Two Extremes We Must Help Students Avoid
Decision-making. It is one of the most paralyzing acts humans must perform. What with all the information available to us today—we can become overwhelmed with the knowledge we accumulate and the options we must wade through.
This is especially true for students.
Today, scientists have located a specific region of the brain called the “amygdala” which is responsible for instinctual reactions—like fear, anger and aggressive behavior. This region of the brain develops early. The “frontal cortex,” however, which is the part of the brain that controls reasoning, helping us to think before we act, develops later in life. Obviously, this part of the brain is still maturing in teens, and even well into adulthood. All of this means—good decisions are hard for adolescents, because they don’t have all the tools they need to make wise choices.
This can lead to two extremes in students as they choose behaviors.
Two Case Studies
I know two adolescents, both seniors in high school, who represent two extremes when it comes to decision-making. The first one is Trevor (not his real name). He is a typical teen who loves adventure and has parents who resource him to have most everything he wants in life. He plans to go to college, and make a lot of money in his career. Because he has been afforded so much in his K-12 years, Trevor doesn’t think too long before he makes a decision. His past has assured him that if he makes a bad choice, his parents (or some adult) will swoop in and save him. So, he lives by the mantra: “Ready, Fire, Aim.”
The other student is Carly. She’s also seventeen but struggles with the opposite tendency. She overthinks. She weighs out every option, wrestling with every type of outcome and is often paralyzed from even choosing at all. Or, she wants to keep all her options open. She’s afraid of making a poor decision. She doesn’t want to fail. That’s the key. She’s so frightened of making a bad choice, she never enjoys a decision. When she’s forced to make one, she’s full of angst that another one was better. She lives by the mantra: “Ready, aim, aim, aim, aim…”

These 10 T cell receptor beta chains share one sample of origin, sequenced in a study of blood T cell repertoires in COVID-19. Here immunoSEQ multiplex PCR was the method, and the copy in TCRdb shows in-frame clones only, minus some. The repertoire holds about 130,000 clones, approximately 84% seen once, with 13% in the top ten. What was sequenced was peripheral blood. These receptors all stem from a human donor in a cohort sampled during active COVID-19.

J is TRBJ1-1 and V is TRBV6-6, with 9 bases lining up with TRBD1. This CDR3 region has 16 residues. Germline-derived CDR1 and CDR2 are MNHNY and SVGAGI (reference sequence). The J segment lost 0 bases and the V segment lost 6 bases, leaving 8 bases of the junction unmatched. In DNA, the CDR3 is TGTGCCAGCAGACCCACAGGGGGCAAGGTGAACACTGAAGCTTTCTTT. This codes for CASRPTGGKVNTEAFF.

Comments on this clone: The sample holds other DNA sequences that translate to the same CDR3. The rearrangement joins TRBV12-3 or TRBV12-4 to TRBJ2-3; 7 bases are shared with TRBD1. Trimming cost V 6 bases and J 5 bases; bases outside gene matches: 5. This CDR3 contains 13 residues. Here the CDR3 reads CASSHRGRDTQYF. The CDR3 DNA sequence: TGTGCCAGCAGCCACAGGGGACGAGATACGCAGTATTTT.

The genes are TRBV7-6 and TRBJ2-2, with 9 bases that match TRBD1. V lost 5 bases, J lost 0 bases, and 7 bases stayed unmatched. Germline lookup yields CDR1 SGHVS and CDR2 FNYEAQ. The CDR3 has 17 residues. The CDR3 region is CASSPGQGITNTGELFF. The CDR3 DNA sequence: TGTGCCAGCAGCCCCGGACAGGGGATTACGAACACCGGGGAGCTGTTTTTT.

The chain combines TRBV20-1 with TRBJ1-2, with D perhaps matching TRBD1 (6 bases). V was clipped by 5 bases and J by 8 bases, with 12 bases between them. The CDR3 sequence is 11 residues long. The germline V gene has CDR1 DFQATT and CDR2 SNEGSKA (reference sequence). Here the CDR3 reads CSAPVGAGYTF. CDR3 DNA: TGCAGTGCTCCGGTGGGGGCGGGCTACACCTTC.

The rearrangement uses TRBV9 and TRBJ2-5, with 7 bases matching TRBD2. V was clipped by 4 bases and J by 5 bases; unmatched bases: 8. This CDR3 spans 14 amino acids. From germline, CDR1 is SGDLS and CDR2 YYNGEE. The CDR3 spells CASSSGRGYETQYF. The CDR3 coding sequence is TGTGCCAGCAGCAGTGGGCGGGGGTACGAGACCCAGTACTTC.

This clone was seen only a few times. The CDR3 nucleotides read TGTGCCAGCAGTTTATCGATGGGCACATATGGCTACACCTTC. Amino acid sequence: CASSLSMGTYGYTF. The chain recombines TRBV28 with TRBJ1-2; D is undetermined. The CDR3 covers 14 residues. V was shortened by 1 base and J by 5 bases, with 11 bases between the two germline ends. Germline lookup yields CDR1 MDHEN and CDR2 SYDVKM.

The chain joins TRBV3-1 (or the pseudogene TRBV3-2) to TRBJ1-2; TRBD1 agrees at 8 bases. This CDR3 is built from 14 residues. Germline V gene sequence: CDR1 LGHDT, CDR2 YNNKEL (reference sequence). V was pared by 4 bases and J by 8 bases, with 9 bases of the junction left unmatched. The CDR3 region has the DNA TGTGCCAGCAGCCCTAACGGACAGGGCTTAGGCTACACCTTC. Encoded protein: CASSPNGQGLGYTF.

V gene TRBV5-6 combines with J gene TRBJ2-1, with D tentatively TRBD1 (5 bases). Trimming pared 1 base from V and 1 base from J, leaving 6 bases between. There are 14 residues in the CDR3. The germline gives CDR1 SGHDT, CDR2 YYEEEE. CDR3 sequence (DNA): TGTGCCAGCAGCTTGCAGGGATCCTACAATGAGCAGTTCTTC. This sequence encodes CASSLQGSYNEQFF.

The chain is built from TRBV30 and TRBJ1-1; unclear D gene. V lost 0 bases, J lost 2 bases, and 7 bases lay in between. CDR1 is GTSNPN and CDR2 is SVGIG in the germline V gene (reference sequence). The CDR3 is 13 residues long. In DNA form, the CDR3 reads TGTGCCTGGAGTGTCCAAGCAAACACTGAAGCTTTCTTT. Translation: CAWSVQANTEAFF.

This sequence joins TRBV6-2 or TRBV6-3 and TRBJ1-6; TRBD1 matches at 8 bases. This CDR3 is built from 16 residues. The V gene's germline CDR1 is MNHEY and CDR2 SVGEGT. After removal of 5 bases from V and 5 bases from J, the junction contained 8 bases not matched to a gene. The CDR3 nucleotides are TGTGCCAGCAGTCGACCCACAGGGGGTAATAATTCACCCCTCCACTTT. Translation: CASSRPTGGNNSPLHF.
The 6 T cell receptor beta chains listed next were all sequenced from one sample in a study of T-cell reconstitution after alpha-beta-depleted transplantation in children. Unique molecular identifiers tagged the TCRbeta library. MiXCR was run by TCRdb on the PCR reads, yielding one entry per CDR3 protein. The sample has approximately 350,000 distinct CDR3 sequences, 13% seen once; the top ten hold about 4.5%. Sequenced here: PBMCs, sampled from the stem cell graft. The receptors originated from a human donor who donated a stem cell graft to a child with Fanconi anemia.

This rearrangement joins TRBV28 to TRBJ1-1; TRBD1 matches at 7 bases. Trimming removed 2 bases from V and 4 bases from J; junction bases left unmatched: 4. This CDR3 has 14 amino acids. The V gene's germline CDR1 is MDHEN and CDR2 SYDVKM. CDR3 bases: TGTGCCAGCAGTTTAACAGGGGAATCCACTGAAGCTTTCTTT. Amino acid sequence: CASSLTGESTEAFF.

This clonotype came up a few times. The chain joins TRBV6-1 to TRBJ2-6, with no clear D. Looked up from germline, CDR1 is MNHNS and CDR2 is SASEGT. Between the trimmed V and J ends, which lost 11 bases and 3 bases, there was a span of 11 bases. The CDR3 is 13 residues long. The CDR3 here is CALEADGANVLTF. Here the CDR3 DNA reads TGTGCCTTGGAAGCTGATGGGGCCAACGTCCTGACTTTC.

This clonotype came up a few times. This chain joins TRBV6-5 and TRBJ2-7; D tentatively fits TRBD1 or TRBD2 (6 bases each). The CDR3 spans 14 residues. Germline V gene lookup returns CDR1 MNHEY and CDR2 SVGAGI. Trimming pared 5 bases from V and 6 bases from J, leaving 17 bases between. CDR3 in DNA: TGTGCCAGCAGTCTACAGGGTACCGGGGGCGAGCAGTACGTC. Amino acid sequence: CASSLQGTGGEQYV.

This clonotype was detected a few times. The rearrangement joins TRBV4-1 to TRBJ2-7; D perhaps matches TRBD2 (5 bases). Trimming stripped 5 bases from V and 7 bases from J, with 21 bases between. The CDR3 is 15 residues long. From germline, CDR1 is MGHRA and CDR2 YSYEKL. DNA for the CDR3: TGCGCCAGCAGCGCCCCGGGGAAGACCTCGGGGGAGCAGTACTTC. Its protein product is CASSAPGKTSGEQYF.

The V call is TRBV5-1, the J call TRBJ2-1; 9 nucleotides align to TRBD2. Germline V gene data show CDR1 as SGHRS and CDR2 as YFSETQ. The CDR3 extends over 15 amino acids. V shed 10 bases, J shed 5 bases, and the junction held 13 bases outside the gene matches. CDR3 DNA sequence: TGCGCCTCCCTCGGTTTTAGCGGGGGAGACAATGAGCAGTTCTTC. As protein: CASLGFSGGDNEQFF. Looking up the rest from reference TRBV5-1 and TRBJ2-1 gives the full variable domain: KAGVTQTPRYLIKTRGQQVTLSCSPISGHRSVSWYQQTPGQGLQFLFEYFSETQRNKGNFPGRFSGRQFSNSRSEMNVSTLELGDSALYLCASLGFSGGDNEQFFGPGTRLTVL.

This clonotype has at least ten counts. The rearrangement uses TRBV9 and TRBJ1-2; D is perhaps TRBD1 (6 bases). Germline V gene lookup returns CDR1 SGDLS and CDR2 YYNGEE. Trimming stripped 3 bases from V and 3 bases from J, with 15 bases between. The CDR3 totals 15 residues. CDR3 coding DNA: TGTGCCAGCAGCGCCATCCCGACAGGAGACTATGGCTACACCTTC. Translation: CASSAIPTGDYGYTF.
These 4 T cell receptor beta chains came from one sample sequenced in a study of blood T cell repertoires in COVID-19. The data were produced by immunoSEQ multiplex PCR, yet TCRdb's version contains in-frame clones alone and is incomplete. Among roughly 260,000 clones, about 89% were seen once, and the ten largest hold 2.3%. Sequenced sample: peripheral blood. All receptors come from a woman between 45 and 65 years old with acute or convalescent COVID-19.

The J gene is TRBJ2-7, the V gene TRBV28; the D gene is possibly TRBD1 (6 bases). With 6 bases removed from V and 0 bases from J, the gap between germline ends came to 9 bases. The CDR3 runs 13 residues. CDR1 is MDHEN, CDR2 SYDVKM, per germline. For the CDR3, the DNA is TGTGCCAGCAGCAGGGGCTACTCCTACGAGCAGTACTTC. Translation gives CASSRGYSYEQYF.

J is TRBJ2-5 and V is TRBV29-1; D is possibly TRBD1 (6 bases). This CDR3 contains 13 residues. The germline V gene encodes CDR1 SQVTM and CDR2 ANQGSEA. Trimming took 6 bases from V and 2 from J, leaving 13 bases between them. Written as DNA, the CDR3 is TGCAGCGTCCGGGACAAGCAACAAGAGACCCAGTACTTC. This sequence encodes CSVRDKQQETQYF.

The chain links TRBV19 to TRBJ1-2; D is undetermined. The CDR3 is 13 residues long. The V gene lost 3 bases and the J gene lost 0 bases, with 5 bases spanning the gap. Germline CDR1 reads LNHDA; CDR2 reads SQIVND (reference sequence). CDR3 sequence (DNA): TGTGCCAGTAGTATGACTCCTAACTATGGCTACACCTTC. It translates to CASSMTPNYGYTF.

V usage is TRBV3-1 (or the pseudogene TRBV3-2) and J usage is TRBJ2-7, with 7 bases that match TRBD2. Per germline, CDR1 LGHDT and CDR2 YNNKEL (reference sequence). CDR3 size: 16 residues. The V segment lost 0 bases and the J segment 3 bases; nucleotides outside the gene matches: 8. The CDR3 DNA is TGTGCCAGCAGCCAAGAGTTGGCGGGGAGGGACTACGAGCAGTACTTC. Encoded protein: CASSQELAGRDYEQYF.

Do You Know Anyone Like These Two Students?
1. The student who acts impulsively, without thinking of the ramifications.
2. The student who acts too late or fails to act, overwhelmed by the decision.
I bet we all know grown adults who struggle in the same way. Both extremes are brought on by the realties of 21st century living in an industrialized economy, and by the way our brains develop over time. We are wired to choose, but balancing our impulses and our analysis is tough. So how can we help these students?
For the Impulsive Student
We must raise the stakes.
We must work with them to sit down and develop a system for choosing options. Life has been good for them, and thinking ahead has not been a real need—no real dangerous consequences to speak of; no big costs for not planning ahead. So we need to create those realities by raising the stakes. We must help them think about issues—then let them rise and fall with their decisions. Developing a system for choosing options will result in consequences to endure and benefits to enjoy. This is how life works for adults. And its best to learn it when we’re young before the stakes get absolutely too high to learn—without drama.
For the Analytical Student
We must lower the stakes.
We must set them free from the paralyzing fear of making a bad decision. We all know some decisions are more important than others. Let’s equip our students to weigh out the factors involved, but to choose and commit—especially if the stakes are low. This posture of over-thinking issues; the “paralysis of analysis” can prevent a male from committing to a relationship or a female from committing to a major. We need to lower the stakes for kids (whenever possible) and let them know we often learn to make good decisions by making bad decisions. It’s not the end of the world.
It has been said: The world is full of thinkers and doers. The thinkers probably need to do more, and the doers probably need to think more. Consider how you could counsel a student who falls into one of these extremes. Could you help the “thinker” to do more, and help the “doer” to think more?